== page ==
$50 to $60 5% $1,511 7%
$60 to $70 4% $2,014 7%
$70 to $100 6% $3,120 15%
Over $100 4% $13,904 52%
state and local taxes that illegal aliens pay as the scope of the report was the effects of illegal aliens on states, not the federal government. This report concluded that in 1992 California illegal immigrants paid $732 million total for the three taxes listed above; further, it concluded that the total of the three taxes studied for all the seven states amounted to $1,866 million. California illegal aliens, therefore, paid 39% of the total taxes for the seven states studied according to the Urban Institute. As the California tax share is so large a portion of the total taxes for the nation, if the California tax estimates are flawed, then the total taxes estimated by the Urban Institute are flawed.
The UI study states that California's illegal aliens paid 1.7% of all three taxes studied and that illegal aliens constituted 4.6% of California's population in 1992. The report states, '...this relatively smaller share of revenues is attributable principally to the lower-than-average-incomes of undocumented immigrants' (Clark, p.15).
The most recent, publicly available income tax data for the state is 1991, a year prior to the Urban Institute tax revenue data. Table 1 shows data from the Franchise Tax Board Annual Report on returns and taxes paid for 1991.
Cooking the Books
The income shown in Table 1 is Adjusted Gross Income which is lower than personal income used by the Urban Institute; nevertheless, what is very important to note is that 49% of the returns filed had adjusted gross income of less than $20,000. These 49% of the tax filers paid 1.6% of the income taxes paid for the state in 1991. Governor Wilson's proposed budget for fiscal year 1995-96 states that in 1992, those with incomes under $20,000 made up nearly half the income tax returns and paid 1.3% of the personal income taxes collected (Governor Wilson, p.116). In 1992, low income people paid even less in taxes than they did in 1991.
Recall that the Urban Institute study said that in 1992 illegal aliens, who made up 4.6% of the state population, paid 1.7% of all collections for the three taxes studied. Recall also that the Urban Institute study stated that the incomes of illegal aliens were lower than the average. Could it be that 4.6% of the population who are illegal aliens paid 1.7% of the total taxes if almost half of California income tax returns accounted for 1.3% of the income taxes paid in 1992? In order for this to be true, illegal aliens would have to pay a very high proportion of the total sales and property taxes to account for this very wide gap. It might also be that the UI income estimate for illegal aliens is too high.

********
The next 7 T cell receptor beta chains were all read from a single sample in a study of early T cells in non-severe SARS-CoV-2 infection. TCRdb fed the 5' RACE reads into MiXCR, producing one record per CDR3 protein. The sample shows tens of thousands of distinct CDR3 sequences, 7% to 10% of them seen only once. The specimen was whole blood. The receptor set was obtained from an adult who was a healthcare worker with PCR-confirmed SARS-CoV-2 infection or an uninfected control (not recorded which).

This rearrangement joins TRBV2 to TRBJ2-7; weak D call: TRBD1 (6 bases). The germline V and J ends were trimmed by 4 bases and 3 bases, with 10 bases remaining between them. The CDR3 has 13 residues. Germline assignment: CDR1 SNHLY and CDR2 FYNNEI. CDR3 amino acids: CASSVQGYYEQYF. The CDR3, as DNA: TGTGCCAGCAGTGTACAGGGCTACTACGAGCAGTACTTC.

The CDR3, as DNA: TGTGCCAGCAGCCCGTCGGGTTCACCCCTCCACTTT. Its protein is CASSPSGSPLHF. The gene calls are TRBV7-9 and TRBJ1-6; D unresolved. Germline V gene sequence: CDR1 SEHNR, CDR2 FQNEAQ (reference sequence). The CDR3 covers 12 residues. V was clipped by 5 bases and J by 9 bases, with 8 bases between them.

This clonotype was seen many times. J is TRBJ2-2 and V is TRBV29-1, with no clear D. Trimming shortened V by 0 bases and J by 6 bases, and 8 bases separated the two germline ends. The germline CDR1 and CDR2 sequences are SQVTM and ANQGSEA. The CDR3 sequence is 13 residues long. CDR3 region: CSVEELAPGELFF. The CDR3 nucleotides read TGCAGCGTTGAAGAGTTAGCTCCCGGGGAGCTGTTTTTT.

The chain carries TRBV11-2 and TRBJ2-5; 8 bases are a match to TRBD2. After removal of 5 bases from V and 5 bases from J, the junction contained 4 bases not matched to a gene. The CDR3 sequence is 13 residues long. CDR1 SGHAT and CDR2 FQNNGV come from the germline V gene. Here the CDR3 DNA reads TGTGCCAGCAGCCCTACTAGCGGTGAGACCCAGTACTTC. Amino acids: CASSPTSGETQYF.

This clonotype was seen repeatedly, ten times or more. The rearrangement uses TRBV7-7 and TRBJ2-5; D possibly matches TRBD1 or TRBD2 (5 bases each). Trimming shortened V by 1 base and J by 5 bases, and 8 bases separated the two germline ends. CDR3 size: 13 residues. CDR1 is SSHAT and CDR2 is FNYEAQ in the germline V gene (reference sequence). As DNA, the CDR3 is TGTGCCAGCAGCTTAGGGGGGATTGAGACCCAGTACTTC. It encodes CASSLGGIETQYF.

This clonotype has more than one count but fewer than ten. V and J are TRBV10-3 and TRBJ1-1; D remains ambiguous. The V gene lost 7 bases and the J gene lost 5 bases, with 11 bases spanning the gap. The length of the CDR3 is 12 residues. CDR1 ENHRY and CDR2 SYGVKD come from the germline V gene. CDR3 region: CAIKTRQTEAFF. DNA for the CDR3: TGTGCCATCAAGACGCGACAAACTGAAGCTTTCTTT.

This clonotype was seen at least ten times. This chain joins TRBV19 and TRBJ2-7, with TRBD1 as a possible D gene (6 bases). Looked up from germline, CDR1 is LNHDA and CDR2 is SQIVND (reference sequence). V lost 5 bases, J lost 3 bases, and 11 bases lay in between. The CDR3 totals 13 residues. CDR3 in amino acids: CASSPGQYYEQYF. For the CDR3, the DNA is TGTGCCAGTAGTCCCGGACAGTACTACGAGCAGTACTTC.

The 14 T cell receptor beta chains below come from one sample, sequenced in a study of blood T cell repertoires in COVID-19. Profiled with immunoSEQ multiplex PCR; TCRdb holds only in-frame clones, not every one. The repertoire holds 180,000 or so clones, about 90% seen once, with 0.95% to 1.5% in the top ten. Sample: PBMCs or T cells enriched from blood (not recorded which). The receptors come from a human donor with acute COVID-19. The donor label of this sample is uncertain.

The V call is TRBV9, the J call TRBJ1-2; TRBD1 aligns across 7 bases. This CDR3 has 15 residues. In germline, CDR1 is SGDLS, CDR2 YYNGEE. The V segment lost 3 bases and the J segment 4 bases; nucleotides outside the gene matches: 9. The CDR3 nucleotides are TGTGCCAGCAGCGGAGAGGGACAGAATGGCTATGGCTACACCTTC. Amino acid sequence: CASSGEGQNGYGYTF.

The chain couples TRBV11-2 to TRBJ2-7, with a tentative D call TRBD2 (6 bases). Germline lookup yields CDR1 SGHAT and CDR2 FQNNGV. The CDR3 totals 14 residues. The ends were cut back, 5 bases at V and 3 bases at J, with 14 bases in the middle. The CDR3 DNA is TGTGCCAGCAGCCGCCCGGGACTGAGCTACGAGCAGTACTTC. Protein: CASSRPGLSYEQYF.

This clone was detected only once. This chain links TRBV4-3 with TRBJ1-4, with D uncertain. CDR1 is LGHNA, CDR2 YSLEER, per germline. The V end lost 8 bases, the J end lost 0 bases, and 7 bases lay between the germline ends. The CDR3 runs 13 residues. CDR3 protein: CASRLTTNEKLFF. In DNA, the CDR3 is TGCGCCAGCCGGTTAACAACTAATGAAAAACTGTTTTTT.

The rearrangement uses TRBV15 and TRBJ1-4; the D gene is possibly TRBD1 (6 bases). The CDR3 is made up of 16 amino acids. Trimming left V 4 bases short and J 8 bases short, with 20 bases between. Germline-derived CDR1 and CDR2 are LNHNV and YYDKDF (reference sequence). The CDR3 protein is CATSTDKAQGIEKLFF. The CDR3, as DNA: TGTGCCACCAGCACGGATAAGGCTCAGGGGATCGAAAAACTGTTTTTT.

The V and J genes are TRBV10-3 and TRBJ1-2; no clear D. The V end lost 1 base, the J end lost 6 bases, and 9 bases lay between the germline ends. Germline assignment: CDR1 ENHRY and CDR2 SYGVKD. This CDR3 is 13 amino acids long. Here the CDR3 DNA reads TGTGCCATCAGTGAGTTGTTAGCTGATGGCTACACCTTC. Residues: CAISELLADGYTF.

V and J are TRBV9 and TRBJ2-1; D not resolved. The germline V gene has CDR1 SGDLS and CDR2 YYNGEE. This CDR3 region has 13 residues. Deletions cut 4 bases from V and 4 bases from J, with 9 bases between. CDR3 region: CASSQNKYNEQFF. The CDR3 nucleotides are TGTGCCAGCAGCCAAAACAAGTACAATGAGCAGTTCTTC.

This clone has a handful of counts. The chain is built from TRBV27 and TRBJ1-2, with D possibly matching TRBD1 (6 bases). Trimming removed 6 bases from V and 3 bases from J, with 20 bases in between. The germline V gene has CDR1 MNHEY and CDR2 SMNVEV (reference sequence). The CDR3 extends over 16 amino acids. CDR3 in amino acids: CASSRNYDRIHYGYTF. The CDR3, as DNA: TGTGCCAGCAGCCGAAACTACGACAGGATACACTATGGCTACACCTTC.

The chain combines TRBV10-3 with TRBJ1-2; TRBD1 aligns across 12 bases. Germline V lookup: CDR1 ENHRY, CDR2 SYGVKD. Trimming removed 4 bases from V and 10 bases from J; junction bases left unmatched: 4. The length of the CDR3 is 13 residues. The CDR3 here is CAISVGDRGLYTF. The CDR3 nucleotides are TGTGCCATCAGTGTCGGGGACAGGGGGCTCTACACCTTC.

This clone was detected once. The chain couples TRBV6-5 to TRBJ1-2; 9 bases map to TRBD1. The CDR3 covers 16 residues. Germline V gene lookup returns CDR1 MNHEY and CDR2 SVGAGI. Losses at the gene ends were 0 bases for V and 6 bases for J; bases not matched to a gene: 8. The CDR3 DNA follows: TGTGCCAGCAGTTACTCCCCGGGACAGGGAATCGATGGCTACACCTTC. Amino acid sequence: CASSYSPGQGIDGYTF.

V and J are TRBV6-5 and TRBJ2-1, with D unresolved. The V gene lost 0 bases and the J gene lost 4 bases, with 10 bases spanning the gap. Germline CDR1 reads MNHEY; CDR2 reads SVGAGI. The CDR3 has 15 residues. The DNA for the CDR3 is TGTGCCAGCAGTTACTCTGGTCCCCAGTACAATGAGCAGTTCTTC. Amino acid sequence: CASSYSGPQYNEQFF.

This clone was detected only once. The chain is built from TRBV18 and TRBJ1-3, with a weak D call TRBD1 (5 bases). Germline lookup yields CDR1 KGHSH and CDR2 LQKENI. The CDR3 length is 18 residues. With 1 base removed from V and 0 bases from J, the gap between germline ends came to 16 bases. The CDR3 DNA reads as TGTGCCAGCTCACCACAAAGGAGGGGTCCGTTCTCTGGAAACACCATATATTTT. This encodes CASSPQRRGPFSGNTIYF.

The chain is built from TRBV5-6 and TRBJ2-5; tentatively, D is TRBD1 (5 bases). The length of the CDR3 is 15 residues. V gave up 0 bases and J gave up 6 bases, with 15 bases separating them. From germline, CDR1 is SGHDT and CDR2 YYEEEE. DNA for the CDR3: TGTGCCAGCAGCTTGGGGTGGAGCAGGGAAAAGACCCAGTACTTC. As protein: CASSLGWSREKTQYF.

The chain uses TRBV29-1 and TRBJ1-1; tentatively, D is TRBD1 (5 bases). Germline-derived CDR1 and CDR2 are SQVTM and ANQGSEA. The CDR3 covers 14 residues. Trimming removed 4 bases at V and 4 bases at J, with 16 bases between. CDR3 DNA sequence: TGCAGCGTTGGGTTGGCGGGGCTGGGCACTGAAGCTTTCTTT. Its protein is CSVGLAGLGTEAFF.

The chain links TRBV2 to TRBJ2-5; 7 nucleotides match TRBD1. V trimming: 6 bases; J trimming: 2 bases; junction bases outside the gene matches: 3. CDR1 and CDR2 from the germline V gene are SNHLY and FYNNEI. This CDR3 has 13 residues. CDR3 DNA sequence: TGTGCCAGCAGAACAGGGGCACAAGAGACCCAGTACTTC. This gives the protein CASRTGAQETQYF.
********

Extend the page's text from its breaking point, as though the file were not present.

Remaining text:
Table 2 shows a breakdown of the three taxes studied by the Urban Institute and their assessment of taxes paid by illegal aliens in California in 1992 (Clark, Table 6.2). According to the UI study, the income taxes paid are only 6% of the total of the three taxes studied. The largest tax paid is the sales tax according to the UI. The sales tax accounts for 64% of the total taxes paid by illegal aliens. The California general sales tax is 7.25% It is regressive. This means that low-income people pay proportionally more of their incomes in sales taxes than do high-income people. It does not mean that people with less income pay more sales taxes than high income people.
To understand these taxes on a personal level, we will examine the per capita incomes and the per capita taxes paid according to the UI study. The UI uses the Immigration and Naturalization Service's estimate of the number of illegal aliens residing in California in 1992. That number is 1.41 million people. In addition, the Urban Institute states that the per capita income of California's illegal aliens was $6,752 in 1992 (Clark, Table 6.5).
If we divide the aggregate taxes paid according to the UI study above ($732 million, Table 2) by the number of illegal aliens, 1,410,000, then we get the per capita taxes paid by illegal aliens in 1992 ($519, Table 3).